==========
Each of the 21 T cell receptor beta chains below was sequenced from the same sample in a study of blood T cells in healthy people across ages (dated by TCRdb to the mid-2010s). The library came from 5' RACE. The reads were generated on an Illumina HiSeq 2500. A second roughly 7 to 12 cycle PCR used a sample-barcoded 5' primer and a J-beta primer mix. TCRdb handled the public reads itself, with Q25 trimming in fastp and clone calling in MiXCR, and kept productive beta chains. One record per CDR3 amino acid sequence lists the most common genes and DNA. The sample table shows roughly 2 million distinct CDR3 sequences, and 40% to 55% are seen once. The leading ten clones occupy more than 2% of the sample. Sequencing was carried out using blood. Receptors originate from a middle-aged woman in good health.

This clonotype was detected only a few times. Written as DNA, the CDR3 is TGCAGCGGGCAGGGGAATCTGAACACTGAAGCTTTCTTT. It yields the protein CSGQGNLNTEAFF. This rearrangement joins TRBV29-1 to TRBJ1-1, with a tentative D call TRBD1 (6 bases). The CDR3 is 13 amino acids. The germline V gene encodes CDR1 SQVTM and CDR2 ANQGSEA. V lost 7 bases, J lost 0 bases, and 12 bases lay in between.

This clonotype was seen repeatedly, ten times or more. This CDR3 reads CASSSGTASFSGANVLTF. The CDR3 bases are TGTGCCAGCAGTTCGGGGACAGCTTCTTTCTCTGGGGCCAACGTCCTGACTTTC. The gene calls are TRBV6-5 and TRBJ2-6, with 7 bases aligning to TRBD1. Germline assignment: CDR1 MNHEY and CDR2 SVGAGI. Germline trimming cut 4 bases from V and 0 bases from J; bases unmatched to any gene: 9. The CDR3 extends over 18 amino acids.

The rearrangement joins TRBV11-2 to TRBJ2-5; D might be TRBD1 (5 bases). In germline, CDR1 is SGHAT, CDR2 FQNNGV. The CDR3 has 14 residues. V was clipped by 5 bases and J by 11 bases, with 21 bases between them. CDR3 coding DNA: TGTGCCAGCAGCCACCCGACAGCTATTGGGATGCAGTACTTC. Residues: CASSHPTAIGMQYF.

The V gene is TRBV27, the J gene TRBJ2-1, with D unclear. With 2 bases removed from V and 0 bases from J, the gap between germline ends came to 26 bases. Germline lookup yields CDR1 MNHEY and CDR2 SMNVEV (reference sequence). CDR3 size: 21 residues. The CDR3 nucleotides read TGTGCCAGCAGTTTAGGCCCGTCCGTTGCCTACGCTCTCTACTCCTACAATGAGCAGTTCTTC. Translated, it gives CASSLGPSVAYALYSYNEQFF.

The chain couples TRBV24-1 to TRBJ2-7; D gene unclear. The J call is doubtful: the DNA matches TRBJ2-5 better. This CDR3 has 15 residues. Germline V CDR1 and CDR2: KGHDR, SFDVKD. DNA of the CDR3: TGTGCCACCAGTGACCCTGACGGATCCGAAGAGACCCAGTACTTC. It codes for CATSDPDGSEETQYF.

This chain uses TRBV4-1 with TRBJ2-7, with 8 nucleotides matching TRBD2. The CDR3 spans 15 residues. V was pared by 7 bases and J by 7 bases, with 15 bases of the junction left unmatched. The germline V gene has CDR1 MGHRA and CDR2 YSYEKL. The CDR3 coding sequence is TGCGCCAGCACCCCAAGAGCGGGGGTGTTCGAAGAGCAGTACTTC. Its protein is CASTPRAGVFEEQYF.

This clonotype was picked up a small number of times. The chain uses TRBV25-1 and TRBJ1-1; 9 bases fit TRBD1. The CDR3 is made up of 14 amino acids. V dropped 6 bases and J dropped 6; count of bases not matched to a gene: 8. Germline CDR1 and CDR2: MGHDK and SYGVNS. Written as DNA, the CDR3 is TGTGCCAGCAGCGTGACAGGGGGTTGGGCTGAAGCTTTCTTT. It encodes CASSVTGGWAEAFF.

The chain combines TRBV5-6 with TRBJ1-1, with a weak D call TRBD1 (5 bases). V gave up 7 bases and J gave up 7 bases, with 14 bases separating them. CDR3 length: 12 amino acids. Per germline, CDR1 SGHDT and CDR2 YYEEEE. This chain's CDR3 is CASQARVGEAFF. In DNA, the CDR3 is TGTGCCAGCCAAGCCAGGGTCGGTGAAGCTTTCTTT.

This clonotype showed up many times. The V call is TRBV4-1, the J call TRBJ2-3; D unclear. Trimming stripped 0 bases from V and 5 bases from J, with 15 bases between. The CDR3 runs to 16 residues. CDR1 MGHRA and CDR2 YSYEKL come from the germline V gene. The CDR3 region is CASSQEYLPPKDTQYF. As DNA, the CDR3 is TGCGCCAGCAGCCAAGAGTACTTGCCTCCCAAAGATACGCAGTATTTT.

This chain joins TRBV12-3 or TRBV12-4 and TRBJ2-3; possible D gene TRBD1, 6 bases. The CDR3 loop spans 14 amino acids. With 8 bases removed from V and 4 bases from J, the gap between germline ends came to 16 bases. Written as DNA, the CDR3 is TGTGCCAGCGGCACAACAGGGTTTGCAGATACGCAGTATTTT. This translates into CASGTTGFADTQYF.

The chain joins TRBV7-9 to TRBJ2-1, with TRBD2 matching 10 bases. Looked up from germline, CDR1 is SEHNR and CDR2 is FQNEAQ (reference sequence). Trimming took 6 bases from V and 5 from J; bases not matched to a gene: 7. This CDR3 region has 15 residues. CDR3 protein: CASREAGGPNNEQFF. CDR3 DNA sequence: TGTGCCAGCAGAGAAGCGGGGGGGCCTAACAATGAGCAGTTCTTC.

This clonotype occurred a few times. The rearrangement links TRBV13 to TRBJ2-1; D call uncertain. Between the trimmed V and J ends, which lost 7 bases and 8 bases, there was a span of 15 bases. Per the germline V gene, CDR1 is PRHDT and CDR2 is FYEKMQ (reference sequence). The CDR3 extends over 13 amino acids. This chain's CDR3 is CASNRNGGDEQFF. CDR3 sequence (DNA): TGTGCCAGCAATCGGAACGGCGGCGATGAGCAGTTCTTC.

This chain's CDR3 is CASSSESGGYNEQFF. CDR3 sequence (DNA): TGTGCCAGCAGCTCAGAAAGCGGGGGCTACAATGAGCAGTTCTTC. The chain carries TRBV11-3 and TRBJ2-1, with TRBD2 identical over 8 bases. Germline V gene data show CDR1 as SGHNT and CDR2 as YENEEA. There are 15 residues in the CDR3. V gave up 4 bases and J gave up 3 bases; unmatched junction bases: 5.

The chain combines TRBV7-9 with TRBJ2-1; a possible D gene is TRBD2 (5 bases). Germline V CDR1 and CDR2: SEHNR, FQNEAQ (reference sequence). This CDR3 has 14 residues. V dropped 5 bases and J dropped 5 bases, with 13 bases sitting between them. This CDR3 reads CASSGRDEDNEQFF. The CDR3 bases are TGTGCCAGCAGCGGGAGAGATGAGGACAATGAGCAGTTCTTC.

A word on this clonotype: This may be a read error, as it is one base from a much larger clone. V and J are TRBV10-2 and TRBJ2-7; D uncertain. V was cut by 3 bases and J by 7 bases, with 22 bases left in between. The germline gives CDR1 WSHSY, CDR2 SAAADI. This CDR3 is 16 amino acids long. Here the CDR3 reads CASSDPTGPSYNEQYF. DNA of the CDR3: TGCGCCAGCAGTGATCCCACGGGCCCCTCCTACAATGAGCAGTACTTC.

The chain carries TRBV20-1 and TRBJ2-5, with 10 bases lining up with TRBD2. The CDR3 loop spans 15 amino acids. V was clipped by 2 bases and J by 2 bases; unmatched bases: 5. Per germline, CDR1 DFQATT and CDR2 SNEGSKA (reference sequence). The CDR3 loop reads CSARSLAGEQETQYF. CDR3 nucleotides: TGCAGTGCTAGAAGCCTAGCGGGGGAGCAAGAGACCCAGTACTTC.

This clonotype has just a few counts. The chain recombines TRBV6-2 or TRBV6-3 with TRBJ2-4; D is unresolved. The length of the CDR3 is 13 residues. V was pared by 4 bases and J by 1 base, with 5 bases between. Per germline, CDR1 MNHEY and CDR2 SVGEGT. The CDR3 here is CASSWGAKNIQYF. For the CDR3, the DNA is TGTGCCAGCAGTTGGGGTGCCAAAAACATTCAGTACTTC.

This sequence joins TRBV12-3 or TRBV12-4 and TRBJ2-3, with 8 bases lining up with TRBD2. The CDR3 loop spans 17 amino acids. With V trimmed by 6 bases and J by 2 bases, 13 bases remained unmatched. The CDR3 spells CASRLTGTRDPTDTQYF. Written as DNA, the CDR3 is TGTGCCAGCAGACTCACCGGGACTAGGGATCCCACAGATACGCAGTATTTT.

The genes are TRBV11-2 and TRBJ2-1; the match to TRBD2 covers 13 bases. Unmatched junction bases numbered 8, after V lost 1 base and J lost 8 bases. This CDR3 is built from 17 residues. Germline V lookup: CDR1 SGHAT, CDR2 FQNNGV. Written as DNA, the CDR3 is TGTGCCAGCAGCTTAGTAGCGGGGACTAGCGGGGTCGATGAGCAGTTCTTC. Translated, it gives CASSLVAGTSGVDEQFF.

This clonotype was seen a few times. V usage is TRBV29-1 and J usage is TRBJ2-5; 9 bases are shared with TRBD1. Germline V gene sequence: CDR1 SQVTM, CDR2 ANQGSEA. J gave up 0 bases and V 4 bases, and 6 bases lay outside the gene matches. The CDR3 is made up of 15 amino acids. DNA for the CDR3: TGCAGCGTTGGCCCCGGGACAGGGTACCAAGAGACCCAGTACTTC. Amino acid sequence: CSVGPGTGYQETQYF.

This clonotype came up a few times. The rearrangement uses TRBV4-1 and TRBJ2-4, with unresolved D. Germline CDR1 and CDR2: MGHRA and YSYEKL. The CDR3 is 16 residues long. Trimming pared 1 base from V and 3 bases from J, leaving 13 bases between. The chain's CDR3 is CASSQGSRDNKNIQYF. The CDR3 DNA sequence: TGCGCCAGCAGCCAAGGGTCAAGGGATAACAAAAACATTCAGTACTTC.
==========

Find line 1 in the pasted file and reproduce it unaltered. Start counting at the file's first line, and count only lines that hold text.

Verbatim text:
Each of the 21 T cell receptor beta chains below was sequenced from the same sample in a study of blood T cells in healthy people across ages (dated by TCRdb to the mid-2010s). The library came from 5' RACE. The reads were generated on an Illumina HiSeq 2500. A second roughly 7 to 12 cycle PCR used a sample-barcoded 5' primer and a J-beta primer mix. TCRdb handled the public reads itself, with Q25 trimming in fastp and clone calling in MiXCR, and kept productive beta chains. One record per CDR3 amino acid sequence lists the most common genes and DNA. The sample table shows roughly 2 million distinct CDR3 sequences, and 40% to 55% are seen once. The leading ten clones occupy more than 2% of the sample. Sequencing was carried out using blood. Receptors originate from a middle-aged woman in good health.